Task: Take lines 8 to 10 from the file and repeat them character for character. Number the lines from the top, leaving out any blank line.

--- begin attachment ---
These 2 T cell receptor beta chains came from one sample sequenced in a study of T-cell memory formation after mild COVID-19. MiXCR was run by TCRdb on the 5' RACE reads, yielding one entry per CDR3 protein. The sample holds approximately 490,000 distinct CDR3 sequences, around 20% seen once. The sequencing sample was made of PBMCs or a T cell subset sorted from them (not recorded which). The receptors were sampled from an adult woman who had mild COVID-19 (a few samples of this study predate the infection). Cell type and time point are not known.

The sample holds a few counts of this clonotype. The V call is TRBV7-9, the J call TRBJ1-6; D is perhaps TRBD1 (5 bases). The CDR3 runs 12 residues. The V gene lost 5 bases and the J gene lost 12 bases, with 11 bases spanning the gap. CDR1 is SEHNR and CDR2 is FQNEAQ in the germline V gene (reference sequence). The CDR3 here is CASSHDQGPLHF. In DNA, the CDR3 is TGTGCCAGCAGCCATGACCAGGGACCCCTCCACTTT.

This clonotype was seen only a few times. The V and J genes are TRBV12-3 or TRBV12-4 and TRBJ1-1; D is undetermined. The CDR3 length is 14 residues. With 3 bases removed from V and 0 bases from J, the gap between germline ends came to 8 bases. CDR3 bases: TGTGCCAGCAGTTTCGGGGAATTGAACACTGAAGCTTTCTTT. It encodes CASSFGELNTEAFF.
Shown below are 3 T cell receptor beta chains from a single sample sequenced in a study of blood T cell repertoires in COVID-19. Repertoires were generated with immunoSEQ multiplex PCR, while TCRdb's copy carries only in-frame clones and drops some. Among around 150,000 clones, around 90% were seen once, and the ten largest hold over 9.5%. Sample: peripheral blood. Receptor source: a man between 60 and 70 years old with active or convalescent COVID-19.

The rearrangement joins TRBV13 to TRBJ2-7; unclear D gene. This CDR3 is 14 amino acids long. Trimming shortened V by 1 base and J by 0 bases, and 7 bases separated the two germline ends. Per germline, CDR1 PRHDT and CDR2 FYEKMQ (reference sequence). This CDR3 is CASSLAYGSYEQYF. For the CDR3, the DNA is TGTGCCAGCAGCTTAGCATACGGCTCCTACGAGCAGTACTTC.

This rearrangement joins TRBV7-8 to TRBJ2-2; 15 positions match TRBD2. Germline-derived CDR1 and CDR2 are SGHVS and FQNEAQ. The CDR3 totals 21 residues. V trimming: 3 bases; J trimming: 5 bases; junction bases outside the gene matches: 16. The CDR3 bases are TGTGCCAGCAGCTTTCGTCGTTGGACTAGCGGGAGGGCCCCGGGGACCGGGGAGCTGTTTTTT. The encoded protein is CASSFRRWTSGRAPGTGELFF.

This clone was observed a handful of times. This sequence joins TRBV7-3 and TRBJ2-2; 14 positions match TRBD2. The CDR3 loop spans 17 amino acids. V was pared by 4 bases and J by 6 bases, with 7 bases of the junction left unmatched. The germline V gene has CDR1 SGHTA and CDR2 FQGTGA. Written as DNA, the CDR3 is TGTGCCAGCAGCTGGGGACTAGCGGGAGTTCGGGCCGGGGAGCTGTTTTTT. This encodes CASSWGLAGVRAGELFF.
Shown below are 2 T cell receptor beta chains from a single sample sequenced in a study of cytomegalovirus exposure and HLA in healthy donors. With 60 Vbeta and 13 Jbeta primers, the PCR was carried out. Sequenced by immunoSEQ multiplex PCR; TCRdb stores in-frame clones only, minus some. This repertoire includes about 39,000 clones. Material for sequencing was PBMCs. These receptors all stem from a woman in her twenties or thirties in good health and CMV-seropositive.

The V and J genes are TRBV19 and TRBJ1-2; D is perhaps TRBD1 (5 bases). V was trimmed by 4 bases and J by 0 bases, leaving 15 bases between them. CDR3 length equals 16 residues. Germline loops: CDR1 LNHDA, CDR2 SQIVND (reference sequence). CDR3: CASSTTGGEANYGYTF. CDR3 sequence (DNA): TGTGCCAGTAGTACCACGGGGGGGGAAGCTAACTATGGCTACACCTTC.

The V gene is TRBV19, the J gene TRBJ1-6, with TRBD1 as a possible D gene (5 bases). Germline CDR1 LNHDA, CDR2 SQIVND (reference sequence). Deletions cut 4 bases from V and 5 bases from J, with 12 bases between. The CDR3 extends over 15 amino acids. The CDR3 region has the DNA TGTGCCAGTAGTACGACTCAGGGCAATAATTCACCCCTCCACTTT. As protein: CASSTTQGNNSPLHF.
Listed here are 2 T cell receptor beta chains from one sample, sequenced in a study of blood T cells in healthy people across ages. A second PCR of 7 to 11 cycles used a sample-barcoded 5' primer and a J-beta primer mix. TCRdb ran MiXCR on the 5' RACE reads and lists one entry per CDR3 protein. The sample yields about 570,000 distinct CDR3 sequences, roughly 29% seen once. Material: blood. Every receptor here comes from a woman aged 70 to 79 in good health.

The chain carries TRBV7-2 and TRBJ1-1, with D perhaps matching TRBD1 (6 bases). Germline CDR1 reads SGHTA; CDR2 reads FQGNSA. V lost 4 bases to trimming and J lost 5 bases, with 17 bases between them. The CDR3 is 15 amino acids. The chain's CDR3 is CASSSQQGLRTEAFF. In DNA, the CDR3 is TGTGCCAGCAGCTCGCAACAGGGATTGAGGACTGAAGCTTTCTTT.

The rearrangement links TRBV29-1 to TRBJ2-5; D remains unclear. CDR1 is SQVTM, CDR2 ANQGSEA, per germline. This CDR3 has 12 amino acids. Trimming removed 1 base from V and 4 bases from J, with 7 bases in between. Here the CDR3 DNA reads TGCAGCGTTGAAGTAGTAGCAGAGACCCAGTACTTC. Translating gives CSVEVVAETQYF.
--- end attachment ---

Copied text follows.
Shown below are 2 T cell receptor beta chains from a single sample sequenced in a study of cytomegalovirus exposure and HLA in healthy donors. With 60 Vbeta and 13 Jbeta primers, the PCR was carried out. Sequenced by immunoSEQ multiplex PCR; TCRdb stores in-frame clones only, minus some. This repertoire includes about 39,000 clones. Material for sequencing was PBMCs. These receptors all stem from a woman in her twenties or thirties in good health and CMV-seropositive.

The V and J genes are TRBV19 and TRBJ1-2; D is perhaps TRBD1 (5 bases). V was trimmed by 4 bases and J by 0 bases, leaving 15 bases between them. CDR3 length equals 16 residues. Germline loops: CDR1 LNHDA, CDR2 SQIVND (reference sequence). CDR3: CASSTTGGEANYGYTF. CDR3 sequence (DNA): TGTGCCAGTAGTACCACGGGGGGGGAAGCTAACTATGGCTACACCTTC.

The V gene is TRBV19, the J gene TRBJ1-6, with TRBD1 as a possible D gene (5 bases). Germline CDR1 LNHDA, CDR2 SQIVND (reference sequence). Deletions cut 4 bases from V and 5 bases from J, with 12 bases between. The CDR3 extends over 15 amino acids. The CDR3 region has the DNA TGTGCCAGTAGTACGACTCAGGGCAATAATTCACCCCTCCACTTT. As protein: CASSTTQGNNSPLHF.